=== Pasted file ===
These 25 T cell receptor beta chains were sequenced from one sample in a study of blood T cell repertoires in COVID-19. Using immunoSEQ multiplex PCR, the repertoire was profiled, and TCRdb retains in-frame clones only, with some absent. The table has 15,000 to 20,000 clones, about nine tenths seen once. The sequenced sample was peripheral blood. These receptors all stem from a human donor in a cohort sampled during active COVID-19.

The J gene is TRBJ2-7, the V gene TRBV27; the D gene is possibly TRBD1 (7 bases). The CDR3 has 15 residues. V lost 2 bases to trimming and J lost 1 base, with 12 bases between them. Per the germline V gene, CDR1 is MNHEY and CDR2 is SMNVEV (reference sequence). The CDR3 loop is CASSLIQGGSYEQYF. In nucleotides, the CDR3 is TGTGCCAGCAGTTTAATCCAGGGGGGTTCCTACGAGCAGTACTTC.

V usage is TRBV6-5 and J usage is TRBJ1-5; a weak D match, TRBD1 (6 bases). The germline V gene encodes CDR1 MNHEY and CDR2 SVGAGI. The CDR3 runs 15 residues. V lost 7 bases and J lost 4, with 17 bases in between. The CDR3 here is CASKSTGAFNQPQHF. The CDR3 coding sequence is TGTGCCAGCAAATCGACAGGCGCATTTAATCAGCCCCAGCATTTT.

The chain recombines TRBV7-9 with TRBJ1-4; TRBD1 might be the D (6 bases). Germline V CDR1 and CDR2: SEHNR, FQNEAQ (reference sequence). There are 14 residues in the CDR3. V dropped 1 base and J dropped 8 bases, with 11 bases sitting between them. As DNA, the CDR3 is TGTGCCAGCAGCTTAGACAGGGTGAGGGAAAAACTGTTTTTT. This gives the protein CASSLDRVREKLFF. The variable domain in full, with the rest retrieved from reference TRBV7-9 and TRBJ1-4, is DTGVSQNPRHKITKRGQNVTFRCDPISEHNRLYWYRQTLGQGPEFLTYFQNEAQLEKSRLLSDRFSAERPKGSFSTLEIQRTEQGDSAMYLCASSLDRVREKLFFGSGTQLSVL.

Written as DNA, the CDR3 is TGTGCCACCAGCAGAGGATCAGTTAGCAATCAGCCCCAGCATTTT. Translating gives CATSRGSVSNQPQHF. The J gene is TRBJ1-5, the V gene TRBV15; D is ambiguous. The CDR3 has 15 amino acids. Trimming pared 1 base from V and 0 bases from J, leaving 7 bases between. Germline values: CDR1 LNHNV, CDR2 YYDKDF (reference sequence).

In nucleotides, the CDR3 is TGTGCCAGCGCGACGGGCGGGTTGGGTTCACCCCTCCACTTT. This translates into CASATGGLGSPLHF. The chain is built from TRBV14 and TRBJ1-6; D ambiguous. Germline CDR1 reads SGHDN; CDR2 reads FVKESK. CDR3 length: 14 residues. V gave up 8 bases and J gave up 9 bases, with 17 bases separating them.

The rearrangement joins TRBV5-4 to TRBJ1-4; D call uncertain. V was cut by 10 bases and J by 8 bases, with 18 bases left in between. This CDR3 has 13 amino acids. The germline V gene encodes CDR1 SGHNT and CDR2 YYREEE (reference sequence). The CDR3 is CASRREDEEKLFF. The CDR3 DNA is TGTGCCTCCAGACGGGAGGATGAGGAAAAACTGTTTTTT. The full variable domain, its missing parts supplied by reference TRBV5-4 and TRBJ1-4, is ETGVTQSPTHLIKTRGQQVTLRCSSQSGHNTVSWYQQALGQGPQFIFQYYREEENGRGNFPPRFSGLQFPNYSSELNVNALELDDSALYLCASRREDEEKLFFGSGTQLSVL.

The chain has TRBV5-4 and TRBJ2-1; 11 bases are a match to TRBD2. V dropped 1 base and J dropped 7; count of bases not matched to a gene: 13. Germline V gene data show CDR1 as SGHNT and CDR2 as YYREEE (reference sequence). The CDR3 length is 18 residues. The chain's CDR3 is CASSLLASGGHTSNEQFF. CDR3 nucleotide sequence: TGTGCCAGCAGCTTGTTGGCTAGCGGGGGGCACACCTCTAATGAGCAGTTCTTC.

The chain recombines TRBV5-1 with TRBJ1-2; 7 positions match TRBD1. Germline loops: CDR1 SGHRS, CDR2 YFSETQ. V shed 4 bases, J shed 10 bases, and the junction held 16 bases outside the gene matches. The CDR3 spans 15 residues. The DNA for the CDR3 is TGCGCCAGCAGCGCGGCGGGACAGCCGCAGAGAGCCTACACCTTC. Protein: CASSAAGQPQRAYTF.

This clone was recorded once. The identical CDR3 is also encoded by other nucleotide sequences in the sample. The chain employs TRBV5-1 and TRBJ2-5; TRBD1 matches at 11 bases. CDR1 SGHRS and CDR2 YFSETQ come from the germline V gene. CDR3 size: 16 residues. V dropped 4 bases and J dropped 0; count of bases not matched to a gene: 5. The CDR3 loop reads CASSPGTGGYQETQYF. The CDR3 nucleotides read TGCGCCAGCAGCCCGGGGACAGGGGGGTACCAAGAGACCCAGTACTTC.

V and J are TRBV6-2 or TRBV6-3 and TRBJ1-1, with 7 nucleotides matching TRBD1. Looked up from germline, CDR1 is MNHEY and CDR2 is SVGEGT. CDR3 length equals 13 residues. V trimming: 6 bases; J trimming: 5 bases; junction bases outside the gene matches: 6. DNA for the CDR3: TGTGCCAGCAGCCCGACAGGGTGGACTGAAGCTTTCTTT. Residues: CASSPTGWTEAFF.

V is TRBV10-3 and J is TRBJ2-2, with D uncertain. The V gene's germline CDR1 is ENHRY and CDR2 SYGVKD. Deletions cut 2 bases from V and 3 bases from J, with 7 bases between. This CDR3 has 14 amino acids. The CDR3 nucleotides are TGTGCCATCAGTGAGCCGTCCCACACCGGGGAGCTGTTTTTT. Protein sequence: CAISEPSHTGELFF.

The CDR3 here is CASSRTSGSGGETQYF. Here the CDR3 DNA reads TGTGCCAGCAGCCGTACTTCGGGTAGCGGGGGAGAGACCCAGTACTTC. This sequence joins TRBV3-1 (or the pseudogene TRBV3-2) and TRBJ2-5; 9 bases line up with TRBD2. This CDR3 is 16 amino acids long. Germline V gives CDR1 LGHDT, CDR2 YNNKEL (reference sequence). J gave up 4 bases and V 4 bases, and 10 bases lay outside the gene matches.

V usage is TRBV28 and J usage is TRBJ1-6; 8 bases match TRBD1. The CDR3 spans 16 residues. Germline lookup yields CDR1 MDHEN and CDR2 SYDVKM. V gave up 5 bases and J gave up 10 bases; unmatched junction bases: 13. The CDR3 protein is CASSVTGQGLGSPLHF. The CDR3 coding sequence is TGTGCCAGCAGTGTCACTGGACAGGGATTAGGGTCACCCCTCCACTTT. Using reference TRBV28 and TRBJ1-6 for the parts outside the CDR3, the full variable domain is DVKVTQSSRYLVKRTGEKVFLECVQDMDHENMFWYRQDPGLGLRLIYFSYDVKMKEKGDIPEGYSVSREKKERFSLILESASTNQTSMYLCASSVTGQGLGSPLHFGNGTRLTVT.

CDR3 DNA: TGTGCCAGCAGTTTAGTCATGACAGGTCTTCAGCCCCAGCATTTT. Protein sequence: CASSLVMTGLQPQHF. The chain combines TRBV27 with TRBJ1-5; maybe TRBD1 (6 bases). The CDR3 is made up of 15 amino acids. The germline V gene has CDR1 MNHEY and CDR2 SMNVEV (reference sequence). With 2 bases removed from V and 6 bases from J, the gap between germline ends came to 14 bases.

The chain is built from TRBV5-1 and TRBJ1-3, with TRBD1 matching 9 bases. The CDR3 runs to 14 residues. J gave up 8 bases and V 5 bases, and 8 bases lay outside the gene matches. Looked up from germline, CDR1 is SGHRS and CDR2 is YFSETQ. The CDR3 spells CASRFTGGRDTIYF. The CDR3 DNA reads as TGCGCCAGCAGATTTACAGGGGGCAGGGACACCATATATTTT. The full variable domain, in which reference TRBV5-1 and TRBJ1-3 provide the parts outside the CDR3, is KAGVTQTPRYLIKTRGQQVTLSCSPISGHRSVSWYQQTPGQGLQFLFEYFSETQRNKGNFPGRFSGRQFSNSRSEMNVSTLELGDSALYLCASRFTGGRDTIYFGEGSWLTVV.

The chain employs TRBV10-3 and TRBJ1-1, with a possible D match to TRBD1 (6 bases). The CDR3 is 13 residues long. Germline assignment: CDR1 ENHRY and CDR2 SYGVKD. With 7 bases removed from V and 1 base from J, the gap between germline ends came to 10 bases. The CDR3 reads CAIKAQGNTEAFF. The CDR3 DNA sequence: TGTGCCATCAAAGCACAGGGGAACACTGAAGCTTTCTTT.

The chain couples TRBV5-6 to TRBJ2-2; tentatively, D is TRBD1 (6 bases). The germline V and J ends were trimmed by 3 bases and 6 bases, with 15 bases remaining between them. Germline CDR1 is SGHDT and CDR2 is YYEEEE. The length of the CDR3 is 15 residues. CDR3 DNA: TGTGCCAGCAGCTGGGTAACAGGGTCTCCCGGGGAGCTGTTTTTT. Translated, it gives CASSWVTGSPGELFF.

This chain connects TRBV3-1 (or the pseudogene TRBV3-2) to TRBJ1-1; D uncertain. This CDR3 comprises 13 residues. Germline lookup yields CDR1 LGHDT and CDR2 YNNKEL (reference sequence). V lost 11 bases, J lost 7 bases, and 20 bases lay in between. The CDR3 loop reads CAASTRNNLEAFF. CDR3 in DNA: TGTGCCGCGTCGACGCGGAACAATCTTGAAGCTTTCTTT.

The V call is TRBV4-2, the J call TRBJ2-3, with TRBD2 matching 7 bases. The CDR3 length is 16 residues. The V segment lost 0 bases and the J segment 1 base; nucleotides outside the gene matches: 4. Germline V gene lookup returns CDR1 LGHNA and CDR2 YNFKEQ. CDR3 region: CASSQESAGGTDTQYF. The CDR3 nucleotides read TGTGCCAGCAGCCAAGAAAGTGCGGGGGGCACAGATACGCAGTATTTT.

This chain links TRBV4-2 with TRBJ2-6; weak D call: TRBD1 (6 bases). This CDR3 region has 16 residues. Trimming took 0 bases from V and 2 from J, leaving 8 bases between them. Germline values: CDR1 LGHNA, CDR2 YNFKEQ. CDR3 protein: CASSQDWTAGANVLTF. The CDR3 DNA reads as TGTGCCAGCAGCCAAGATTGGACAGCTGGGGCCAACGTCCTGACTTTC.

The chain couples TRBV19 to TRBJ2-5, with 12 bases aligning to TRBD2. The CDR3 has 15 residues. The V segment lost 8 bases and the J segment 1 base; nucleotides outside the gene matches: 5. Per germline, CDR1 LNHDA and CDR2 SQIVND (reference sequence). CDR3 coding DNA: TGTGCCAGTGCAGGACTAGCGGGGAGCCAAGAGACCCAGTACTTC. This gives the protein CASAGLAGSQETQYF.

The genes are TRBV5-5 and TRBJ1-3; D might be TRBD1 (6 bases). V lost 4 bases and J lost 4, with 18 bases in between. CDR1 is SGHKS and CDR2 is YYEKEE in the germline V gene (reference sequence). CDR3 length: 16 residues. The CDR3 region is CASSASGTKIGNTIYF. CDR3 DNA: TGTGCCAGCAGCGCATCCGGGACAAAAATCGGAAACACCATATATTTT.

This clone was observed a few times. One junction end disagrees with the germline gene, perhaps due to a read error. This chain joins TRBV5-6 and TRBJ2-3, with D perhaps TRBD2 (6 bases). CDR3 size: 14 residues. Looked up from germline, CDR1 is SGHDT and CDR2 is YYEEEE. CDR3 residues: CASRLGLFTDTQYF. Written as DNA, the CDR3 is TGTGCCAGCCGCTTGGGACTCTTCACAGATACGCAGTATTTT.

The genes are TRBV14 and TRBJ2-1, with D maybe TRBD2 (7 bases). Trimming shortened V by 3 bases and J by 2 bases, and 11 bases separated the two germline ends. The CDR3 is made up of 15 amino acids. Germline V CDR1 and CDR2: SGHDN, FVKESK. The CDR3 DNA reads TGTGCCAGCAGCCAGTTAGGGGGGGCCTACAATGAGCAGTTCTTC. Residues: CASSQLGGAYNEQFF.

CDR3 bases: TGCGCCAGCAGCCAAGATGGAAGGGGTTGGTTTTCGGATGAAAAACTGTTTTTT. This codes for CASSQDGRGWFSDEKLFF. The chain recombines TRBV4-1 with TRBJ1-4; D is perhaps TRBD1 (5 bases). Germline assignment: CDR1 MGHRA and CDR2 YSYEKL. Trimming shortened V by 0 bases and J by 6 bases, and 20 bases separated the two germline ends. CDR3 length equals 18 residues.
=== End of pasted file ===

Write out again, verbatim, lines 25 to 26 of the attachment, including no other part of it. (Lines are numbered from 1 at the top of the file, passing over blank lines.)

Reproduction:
The genes are TRBV14 and TRBJ2-1, with D maybe TRBD2 (7 bases). Trimming shortened V by 3 bases and J by 2 bases, and 11 bases separated the two germline ends. The CDR3 is made up of 15 amino acids. Germline V CDR1 and CDR2: SGHDN, FVKESK. The CDR3 DNA reads TGTGCCAGCAGCCAGTTAGGGGGGGCCTACAATGAGCAGTTCTTC. Residues: CASSQLGGAYNEQFF.

CDR3 bases: TGCGCCAGCAGCCAAGATGGAAGGGGTTGGTTTTCGGATGAAAAACTGTTTTTT. This codes for CASSQDGRGWFSDEKLFF. The chain recombines TRBV4-1 with TRBJ1-4; D is perhaps TRBD1 (5 bases). Germline assignment: CDR1 MGHRA and CDR2 YSYEKL. Trimming shortened V by 0 bases and J by 6 bases, and 20 bases separated the two germline ends. CDR3 length equals 18 residues.